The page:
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FDA 510(k) Rescission Letters are Illegal, Judges Rule

FDA 510(k) Rescission Letters are Illegal, Judges Rule
If your company is among the recipients of more than 100 510(k) recission letters sent by CDRH, you are now arguably free to resume marketing the affected device. 

By Jim Dickinson

If your company is among the recipients of more than 100 letters from CDRH rescinding a marketing clearance under Sec. 510(k) of the Food Drug and Cosmetic Act, you’re now arguably free to resume marketing the affected device because FDA’s letters are illegal. That’s the bottom line of a September 26 decision by the Court of Appeals for the D.C. Circuit.

In a 2-1 decision with a whiff of politics about it, the George W. Bush–appointed majority overwhelmed its Obama-appointed colleague to rule in Ivy Sports Medicine v. Burwell that FDA cannot short-circuit the statutory medical device reclassification process by rescinding a 510(k) decision in what FDA artfully called an exercising of its “inherent reconsideration authority.”

In its 16-page decision, the court majority found that FDA did not exercise its clear statutory authority to reclassify Ivy Sports Medicine’s (successor company to bankrupted ReGen Biologics) Class II Collagen Scaffold surgical mesh 510(k) for knee meniscus repair. The decision reversed an earlier summary judgment awarded to FDA by the district court and ordered the agency to vacate its rescission decision and undergo further proceedings (reclassification).

“Reclassification would force the device off the market and require the device to undergo the extensive premarket approval process before it could again be marketed,” the appellate majority wrote. “That statutory reclassification process generally requires FDA to provide notice and an opportunity for comment before the agency reclassifies a device.”

Rather, FDA had asserted its so-called inherent reconsideration authority to rescind its clearance, forcing ReGen to immediately pull the scaffold from the market and file for bankruptcy in 2011.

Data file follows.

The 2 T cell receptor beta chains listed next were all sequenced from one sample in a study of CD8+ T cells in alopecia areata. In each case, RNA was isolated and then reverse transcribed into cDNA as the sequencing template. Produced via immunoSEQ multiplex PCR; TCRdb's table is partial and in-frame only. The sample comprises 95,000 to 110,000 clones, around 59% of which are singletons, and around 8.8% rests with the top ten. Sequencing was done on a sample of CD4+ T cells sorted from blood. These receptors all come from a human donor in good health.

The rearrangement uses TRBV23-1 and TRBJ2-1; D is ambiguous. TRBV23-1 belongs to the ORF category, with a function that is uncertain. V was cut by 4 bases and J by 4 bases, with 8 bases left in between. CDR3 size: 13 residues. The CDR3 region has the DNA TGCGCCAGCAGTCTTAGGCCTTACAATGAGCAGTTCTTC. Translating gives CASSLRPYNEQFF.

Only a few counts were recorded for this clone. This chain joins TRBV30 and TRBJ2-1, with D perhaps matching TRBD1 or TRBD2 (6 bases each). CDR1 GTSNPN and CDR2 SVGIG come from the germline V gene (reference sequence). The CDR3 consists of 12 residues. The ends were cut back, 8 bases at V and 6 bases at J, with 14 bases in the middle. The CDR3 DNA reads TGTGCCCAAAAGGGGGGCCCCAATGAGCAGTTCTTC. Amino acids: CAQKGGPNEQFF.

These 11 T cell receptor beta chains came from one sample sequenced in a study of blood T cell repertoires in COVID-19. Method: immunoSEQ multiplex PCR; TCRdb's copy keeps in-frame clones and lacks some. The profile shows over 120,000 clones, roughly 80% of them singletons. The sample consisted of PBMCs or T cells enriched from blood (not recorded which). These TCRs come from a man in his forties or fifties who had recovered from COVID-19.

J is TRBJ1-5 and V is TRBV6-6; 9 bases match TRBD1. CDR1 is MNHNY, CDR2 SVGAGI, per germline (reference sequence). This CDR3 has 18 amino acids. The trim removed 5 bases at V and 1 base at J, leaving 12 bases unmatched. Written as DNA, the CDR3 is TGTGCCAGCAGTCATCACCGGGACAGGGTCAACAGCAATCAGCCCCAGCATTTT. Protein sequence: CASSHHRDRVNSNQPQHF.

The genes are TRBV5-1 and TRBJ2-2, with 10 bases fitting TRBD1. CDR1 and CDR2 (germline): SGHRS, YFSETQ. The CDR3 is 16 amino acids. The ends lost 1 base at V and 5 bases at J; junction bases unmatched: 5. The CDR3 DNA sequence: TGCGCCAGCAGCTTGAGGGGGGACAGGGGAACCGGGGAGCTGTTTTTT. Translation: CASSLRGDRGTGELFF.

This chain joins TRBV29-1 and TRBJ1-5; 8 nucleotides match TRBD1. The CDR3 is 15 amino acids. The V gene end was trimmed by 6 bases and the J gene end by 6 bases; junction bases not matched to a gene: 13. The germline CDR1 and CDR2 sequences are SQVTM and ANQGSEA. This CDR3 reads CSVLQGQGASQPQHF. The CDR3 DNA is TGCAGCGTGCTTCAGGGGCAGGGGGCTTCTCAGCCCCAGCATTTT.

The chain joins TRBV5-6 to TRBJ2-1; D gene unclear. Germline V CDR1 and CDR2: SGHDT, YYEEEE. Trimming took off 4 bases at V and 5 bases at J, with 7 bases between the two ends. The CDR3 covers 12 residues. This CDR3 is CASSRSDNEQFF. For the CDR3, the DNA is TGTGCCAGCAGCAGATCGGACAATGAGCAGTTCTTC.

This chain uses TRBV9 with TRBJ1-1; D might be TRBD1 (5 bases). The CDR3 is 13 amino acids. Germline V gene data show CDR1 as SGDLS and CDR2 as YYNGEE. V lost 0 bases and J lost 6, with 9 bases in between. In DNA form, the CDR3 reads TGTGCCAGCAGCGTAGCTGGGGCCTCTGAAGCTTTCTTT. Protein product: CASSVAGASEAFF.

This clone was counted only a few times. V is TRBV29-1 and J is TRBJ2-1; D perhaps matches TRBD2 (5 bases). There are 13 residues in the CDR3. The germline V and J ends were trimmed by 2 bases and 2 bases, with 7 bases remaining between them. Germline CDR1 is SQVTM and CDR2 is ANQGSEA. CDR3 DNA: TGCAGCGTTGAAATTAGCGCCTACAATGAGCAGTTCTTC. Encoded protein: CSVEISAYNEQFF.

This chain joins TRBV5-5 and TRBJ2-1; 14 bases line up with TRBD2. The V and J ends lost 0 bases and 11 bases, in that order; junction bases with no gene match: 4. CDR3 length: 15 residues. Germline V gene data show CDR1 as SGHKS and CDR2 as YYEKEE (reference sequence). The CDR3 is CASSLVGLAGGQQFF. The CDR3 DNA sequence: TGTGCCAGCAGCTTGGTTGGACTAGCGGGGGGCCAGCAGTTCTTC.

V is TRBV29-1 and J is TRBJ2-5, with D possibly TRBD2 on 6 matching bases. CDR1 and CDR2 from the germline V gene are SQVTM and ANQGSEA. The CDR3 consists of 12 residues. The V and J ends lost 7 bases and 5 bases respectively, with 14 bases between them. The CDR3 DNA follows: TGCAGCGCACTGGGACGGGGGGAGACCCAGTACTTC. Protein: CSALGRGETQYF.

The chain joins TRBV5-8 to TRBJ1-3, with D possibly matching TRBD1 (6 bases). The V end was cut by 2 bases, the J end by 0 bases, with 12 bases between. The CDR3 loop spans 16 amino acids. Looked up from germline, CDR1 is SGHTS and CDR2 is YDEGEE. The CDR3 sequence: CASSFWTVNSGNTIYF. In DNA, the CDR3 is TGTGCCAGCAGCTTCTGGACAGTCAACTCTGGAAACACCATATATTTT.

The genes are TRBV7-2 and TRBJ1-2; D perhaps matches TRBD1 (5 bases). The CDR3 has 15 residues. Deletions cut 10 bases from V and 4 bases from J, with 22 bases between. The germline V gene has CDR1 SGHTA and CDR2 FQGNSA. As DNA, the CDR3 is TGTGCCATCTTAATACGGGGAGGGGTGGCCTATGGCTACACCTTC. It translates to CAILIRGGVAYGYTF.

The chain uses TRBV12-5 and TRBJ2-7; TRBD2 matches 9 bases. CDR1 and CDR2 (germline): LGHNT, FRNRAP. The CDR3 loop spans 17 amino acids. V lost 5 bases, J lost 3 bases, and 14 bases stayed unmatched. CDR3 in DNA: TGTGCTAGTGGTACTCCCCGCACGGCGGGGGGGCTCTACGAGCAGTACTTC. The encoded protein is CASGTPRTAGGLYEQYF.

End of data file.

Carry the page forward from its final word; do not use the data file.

In her dissenting opinion, judge Cornelia T.L. Pillard, appointed to the court by Presidet Obama in 2013, loyally took FDA’s side, challenging the majority’s insistence on the virtues of notice-and-comment ruling when correcting an “erroneous” agency decision.

“The court has it backwards in citing the accuracy benefits of notice and comment,” Pillard wrote. “Substantial equivalence decisions are prone to error in part because they are made without notice and comment ….
“I read the [a]ct to allow equivalence decisions to be reversed as readily as they are made (leaving open to a device manufacturer or importer to seek a more fully informed and thus accurate consideration of the device through the de novo process), which I believe better serves the [a]ct’s purpose of assuring the safety and effectiveness of medical devices than does the one-way ratchet that Ivy advocates.”

Pillard said the harms likely to flow from taking Ivy’s position “are likely to be multiplied, because devices cleared as substantially equivalent thereby qualify as predicate devices for future equivalence decisions.”

The surgical mesh was cleared in 2008 under former CDRH director Daniel Schultz’s leadership after years of review and separate input from an advisory panel of independent experts—and a lot of political involvement in FDA decision-making on ReGen’s behalf. (Schultz was appointed by a Republican, and though FDA center directors are not direct political appointees— indeed Schultz rose through the ranks as a career civil servant starting in 1994—elevations to center director level are always made by political appointees. In these cases the FDA commissioner made the elevations, but increasingly such appointments are vetted by the HHS secretary, a cabinet post. This unavoidably puts a political cast on many sensitive decisions, clearly seen in Collagen Scaffold case.)

Two years later—and following a change in top management at FDA under incoming Obamacrats—the agency took the unprecedented action of rereviewing the Collagen Scaffold’s clearance. Current Democrat-appointed CDRH head Jeffery Shuren justified the rereview by citing a September 2009 FDA Report, of which he was coauthor, titled “Review of the ReGen Menaflex: Departures from Process, Procedures, and Practices Leave the Basis for a Review Decision in Question.”

The report concluded that the original review of the device suffered from multiple internal FDA departures from processes, procedures, and practices—departures that were compounded by Congressional pressures.

Portraying the appellate majority’s decision as a victory of David over Goliath, a legal analysis by law firm Duval and Associates says it “provides a ray of hope that FDA cannot make-up-rules-as-they-go-along to achieve a result that a new FDA administration (Dr. Shuren’s), revisiting what a previous FDA [a]dministration (Dr. Schultz’s) had done just because the new administration has a differing scientific and regulatory opinion (and possibly another political agenda).”

The Minnesota-based firm notes that FDA has continually asked Congress to grant it rescission authority by statute. “If FDA truly does have inherent authority to rescind, it would not need to request legislation for express authority to rescind,” the firm writes. “To request that authority from Congress is to presume it is because FDA does not believe it has that authority. Importantly, Congress has refused to give FDA that authority, presumably out of concern it would be misused by the agency (certainly that is the argument and fear of industry).”

Jim Dickinson is MD+DI's contributing editor.

[image courtesy of SALVATORE VUONO/FREEDIGITALPHOTOS.NET]

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